Thanks to everyone who commented on yesterday’s posting.
I don’t apologize for trying to devise “rules” for selecting an appropriate intonation pattern. They are exactly what typical NNS postgraduate students of phonetics need when faced with the task of marking up intonation on a written dialogue. Furthermore, without rules of the kind I offer they tend to suggest some very implausible patterns. NS students, on the other hand, know intuitively what will do and what won’t, but they can’t explain why. If I pair a NS and a NNS in class, we have the blind leading the blind — until they have some rules.
It’s all very well saying (I quote Glen Gordon)
a language is best learned in an intuitive way with free exploration, personal experimentation, encouragement of careful listening, contemplation, etc.—but faced with a group of Japanese postgraduates who have been learning English for over ten years (often without, let’s be honest, enormous success) you need to offer them something more tangible.
Equally, when Glen writes
So when somebody suggests to have a drink, one says "There's a thought" with emphasis on the deictic to convey that this immediate suggestion is exceptional (compared to all other thoughts by anyone at any time). Likewise "That's a good dog" implies that a particular dog is more than just good; he's exceptionally so in comparison to the average dog.—my reaction is that this is no doubt reasonable, but it doesn’t help. My students will immediately ask WHY the speaker would want to convey that the suggestion is exceptional (because it isn’t, really), and WHY the speaker feels it necessary to say that his dog is “more than just good”. Fine if you do the same thing in your L1; not helpful if you don’t.
Let’s go on with yesterday’s problem of how to supply the NNS learner with rules to generate an acceptable intonation pattern. Back to the dog.
\There’s a clever dog!
Consider the matter logically. Your utterance contains two apparently new lexical items, clever and dog. It also contains a demonstrative, and demonstratives behave like lexical items in that they are by default accented — as mentioned in §3.11 of my book. So in this exclamation there are three likely accents, there’s, clever, dog. We know that the nucleus goes by default on the last of them, which is dog.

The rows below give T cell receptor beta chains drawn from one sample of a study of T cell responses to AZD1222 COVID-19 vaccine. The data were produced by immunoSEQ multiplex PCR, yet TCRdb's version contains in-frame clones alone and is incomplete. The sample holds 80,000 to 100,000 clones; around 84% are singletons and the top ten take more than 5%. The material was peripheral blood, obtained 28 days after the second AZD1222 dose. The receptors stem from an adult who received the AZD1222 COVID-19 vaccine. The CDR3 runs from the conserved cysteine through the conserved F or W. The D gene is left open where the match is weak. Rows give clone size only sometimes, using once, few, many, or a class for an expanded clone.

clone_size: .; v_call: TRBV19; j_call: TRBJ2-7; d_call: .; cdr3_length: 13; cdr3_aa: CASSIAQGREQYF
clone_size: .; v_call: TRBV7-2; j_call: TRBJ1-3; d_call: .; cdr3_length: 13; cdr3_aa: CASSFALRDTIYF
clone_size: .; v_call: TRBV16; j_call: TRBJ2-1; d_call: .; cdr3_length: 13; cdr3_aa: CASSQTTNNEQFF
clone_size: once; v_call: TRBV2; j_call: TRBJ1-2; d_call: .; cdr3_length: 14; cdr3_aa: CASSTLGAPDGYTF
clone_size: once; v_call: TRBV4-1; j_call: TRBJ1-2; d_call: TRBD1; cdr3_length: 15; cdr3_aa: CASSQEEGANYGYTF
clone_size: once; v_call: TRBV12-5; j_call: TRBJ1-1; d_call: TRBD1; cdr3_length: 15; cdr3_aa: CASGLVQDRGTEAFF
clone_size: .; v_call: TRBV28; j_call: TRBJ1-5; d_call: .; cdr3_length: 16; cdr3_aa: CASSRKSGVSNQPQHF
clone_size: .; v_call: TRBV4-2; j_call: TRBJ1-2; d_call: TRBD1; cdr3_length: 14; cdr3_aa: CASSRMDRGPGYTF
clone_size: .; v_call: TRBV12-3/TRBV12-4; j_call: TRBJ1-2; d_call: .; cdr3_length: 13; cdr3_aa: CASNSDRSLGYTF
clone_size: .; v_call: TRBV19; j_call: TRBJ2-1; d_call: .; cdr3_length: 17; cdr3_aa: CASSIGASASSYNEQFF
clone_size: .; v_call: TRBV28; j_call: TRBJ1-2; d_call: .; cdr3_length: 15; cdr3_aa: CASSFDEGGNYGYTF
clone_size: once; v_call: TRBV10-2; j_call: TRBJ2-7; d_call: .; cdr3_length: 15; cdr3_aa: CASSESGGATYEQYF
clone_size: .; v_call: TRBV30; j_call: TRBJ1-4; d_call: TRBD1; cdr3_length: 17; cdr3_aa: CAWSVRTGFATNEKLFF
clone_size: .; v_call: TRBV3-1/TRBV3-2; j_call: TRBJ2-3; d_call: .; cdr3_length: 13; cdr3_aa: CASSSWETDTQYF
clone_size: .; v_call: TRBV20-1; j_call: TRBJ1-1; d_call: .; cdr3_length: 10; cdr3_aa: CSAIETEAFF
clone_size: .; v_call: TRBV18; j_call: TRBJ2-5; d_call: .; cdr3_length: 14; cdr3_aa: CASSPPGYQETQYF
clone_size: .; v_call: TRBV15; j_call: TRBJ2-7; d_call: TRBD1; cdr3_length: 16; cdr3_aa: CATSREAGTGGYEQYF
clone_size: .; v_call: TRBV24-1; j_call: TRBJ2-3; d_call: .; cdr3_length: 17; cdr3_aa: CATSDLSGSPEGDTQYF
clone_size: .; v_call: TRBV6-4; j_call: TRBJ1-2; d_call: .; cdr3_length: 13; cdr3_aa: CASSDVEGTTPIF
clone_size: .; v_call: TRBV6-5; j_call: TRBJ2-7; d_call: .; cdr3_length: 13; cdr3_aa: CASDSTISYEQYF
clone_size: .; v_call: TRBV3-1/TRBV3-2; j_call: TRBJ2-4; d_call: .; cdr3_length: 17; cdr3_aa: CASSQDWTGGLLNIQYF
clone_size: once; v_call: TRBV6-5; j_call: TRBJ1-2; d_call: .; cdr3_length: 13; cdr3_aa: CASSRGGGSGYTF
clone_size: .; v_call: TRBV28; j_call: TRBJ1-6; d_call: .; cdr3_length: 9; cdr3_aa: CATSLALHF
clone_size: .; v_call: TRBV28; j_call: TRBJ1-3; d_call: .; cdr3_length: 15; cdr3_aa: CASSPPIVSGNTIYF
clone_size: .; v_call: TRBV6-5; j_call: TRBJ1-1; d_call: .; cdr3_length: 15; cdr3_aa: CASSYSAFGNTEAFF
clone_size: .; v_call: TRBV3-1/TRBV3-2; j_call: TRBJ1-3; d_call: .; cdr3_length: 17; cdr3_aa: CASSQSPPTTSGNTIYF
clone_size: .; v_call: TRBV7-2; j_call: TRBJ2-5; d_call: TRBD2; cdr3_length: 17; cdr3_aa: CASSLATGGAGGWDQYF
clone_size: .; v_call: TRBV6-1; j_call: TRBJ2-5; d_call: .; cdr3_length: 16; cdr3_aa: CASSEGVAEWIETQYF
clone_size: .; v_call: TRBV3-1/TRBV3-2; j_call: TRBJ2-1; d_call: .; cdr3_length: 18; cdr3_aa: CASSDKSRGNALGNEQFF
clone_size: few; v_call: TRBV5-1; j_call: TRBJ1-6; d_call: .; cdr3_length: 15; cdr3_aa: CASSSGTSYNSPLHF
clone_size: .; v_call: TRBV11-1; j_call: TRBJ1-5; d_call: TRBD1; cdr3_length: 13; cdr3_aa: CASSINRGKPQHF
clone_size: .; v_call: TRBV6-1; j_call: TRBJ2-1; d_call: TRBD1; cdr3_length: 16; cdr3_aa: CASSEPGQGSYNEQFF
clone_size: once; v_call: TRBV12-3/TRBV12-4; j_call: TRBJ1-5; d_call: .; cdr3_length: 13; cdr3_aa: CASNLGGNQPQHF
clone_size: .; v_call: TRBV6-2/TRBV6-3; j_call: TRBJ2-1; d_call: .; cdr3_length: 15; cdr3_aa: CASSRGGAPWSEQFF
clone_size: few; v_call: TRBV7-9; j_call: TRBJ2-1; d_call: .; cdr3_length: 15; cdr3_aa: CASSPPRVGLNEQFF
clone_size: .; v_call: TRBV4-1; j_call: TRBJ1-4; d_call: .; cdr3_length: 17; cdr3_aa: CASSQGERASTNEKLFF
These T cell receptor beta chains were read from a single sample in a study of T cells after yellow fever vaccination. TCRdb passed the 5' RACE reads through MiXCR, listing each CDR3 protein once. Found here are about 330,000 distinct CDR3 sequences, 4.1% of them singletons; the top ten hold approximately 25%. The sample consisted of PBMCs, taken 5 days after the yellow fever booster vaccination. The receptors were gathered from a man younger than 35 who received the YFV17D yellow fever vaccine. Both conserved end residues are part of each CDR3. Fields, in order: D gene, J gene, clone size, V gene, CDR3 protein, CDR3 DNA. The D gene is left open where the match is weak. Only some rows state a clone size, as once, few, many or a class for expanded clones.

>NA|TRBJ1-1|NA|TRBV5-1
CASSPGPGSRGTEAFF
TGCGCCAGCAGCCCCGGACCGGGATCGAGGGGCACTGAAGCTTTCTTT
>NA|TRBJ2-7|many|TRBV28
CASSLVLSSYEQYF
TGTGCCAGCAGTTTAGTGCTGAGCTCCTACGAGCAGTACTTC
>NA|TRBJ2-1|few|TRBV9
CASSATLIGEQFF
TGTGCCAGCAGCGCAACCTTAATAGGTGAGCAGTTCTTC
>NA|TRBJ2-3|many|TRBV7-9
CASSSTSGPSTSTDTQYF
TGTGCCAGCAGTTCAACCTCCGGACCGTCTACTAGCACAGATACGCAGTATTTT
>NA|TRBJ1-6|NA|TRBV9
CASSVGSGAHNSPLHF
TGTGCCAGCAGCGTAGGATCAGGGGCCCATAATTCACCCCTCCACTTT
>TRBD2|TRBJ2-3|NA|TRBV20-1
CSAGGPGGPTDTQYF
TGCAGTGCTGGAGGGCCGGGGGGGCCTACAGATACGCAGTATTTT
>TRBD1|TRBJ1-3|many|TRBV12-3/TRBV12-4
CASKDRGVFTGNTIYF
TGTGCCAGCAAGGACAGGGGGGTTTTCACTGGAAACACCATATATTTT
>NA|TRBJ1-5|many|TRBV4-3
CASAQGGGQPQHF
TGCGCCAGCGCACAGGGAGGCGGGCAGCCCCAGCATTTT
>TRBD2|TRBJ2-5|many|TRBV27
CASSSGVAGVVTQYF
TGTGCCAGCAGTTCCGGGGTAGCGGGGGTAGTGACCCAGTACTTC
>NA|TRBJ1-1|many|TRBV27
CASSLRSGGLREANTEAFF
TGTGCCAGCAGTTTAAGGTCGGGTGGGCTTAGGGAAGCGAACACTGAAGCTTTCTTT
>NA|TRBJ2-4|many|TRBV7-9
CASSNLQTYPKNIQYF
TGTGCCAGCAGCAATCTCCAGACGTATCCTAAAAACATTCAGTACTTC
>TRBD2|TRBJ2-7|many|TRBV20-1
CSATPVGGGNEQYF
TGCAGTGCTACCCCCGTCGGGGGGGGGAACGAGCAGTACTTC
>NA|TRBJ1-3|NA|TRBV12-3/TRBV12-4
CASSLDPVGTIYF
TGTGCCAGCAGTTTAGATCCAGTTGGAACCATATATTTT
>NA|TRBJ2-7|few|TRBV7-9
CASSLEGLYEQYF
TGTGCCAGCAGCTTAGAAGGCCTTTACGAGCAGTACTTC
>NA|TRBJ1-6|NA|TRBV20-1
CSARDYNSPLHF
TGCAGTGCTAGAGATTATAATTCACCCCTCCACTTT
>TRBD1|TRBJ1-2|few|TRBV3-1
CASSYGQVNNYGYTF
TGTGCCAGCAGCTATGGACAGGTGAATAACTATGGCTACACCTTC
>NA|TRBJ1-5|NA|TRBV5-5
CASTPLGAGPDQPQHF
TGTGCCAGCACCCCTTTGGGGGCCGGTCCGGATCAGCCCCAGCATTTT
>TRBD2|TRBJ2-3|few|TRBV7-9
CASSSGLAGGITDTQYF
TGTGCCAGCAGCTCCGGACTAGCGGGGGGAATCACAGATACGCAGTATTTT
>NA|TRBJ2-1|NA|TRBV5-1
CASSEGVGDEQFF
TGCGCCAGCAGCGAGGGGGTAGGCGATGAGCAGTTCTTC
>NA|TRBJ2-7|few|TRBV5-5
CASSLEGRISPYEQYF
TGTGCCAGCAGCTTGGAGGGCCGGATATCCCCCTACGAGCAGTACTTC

However, both you and the dog know that he is a dog. (We have to assume that the dog knows — or perhaps we just have to approach things anthropomorphically.) So you can argue that dog is given, not new. That leaves clever as the last accentable word.
Is clever new? Yes, it’s the whole point of what you’re saying. You’re congratulating the dog on being clever. A “logical” accentuation pattern would therefore be
There’s a \clever dog.But that is not what we say. Strangely, we deaccent clever, even though it might appear to be the most important word. Idiomatically (?), we place the nucleus instead on the demonstrative.
(Oddly enough, it would be fine to say something like
You’re a \clever little dog, | \aren’t you?It’s also fine to say
ˈWhat a ˈclever \dog!So with different wording you can express much the same meaning with the intonation nucleus somewhere else. There’s no general principle that renders clever and dog unaccentable.)
You could construct some kind of post-hoc justification for placing the nucleus on there’s. The dog training we are engaged in has the purpose of making the dog clever. Therefore both dog and clever are given by context. Therefore the nucleus has to go somewhere else, and there’s is the only other possibility.
\/Clever | \dog!
/Who’s a clever dog?
\You’re a clever dog!
\This is a clever dog!
\There’s a clever dog!But be honest: would you have come up with this pattern just by following the rules? No, you need your NS intuition, or to be a speaker of an L1 that does the same thing, or at least to be familiar with what is idiomatic in English.
That was ˈone ˈclever \dog!You ˈsee the \/problem.